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German town honors U.S. airman credited with giving life to save residents

SCHOPP, Germany - Vincenza Teriaca always wondered about the place where her father's fighter plane crashed and burned, a family tragedy that left her young mother a widow, and three small children without a father.

She was curious but hesitant to visit, not sure what the reaction of the townspeople would be.

Teriaca got her answer Saturday evening, when more than a hundred Schopp villagers, Germans and Americans, gave her a hero's welcome, thanking her nearly fifty-five years later for her father's sacrifice.

The event that drew together a lawyer's assistant from New York City and residents of a rural German town near the Palatinate forest occurred on Nov. 14, 1956. Shortly before noon on that day, something went wrong for Air Force 1st Lt. Salvatore Angelo Meli while en route to what's now Ramstein Air Base after a training mission. His F-86D veered low over the primary school and houses along the main street of Schopp, the plane's loud engine making a strange noise, according to local researcher Uwe Benkel, a resident of Heltersberg.

Meli made it over the houses before the plane crashed into a tree by the road and exploded. Some houses were damaged by burning debris but no one on the ground was killed.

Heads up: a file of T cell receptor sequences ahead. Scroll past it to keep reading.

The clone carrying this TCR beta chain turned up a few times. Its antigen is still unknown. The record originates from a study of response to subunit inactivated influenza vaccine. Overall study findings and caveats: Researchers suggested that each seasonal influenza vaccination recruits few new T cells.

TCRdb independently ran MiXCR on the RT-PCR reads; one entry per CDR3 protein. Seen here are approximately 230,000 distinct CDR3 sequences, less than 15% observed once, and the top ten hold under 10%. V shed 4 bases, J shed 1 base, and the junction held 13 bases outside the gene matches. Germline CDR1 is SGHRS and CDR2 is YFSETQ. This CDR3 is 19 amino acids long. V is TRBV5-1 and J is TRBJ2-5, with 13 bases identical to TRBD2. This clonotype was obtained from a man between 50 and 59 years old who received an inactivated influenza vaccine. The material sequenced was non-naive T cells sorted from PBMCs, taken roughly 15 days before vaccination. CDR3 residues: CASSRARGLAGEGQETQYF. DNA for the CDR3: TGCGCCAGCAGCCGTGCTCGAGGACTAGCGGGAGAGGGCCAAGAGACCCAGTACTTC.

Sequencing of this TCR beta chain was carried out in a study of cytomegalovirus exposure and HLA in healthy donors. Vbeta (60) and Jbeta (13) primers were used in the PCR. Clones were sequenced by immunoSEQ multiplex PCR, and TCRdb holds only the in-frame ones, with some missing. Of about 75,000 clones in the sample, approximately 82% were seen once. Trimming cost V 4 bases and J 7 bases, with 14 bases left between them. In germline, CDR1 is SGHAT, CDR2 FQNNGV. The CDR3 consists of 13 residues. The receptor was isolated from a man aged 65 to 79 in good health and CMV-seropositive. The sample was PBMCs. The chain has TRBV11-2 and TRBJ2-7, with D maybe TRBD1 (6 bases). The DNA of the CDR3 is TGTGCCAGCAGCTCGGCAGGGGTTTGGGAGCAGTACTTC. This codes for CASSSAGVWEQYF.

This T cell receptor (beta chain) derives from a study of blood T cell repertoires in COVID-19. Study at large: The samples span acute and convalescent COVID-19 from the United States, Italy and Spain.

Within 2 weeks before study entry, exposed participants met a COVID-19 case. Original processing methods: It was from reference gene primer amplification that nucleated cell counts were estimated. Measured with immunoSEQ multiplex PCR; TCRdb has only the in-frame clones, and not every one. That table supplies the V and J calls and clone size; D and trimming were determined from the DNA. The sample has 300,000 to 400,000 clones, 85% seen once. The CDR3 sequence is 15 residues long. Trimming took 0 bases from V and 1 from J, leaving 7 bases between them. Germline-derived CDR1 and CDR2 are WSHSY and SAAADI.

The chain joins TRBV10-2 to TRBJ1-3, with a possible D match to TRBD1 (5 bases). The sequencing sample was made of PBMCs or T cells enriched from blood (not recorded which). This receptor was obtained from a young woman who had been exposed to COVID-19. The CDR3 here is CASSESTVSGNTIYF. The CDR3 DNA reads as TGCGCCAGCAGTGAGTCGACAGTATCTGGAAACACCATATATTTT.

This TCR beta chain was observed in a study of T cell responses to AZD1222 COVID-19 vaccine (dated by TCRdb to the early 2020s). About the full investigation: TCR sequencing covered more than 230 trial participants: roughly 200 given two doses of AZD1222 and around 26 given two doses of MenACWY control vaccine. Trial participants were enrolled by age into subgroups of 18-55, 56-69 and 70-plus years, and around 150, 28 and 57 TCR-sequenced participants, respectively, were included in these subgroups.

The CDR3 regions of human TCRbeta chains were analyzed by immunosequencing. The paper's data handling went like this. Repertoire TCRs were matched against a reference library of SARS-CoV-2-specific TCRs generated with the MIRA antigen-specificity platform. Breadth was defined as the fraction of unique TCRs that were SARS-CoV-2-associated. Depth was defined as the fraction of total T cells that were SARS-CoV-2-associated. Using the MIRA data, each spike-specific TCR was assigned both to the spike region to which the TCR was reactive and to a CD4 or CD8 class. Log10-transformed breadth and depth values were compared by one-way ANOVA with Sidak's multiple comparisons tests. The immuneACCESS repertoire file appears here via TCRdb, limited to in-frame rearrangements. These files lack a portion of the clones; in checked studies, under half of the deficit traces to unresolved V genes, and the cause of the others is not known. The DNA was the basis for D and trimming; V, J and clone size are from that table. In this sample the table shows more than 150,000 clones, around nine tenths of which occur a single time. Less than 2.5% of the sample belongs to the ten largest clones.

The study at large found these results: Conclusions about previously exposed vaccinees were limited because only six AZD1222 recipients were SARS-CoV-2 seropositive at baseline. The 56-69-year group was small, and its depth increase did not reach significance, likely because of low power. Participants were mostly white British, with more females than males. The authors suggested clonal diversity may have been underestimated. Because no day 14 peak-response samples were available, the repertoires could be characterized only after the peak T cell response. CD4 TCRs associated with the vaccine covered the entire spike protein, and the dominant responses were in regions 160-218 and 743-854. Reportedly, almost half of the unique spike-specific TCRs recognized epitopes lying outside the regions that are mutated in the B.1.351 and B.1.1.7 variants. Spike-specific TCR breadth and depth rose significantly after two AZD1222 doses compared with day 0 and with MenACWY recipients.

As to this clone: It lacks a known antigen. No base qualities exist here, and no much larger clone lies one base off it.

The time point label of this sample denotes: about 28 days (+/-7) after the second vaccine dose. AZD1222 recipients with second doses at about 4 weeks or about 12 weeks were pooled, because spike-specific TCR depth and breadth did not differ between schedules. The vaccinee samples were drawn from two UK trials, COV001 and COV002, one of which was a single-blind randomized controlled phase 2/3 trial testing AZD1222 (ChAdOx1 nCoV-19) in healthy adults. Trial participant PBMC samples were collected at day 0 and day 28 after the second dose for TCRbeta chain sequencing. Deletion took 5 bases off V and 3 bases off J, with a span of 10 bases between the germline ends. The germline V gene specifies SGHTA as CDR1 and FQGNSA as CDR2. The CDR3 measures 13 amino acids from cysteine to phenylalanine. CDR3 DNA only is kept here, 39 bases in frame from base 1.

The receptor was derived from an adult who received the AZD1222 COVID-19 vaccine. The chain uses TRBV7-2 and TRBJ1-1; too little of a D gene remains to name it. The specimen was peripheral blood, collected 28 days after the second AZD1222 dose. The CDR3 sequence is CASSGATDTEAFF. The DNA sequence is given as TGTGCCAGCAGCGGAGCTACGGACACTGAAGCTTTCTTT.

"He decided to stay at the plane and spare the citizens of Schopp," Bernd Mayer, the town's mayor, said in remarks Saturday evening.

"You had to grow up without a father," Mayer said to Teriaca. "We the citizens of Schopp are very sorry for this."

Benkel said it appears Meli chose not to eject from the cockpit, a decision that might have saved lives. Schopp residents wanted to find family members of the pilot to say thank you. Benkel posted an ad on the Internet about three years ago, but Teriaca only saw it, by chance, about three months ago, when she did a Google search of her father's name, Benkel said.

On Saturday, Mayer and the town's residents expressed gratitude to Teriaca, bestowing her with a village flag and unveiling a plaque at the town hall honoring her father.

"I'm very, very happy to be here," Teriaca, 57, told the crowd. "I think it's a beautiful thing. I also want to thank you for keeping the memory of my father alive."

svanj@pstripes.osd.mil

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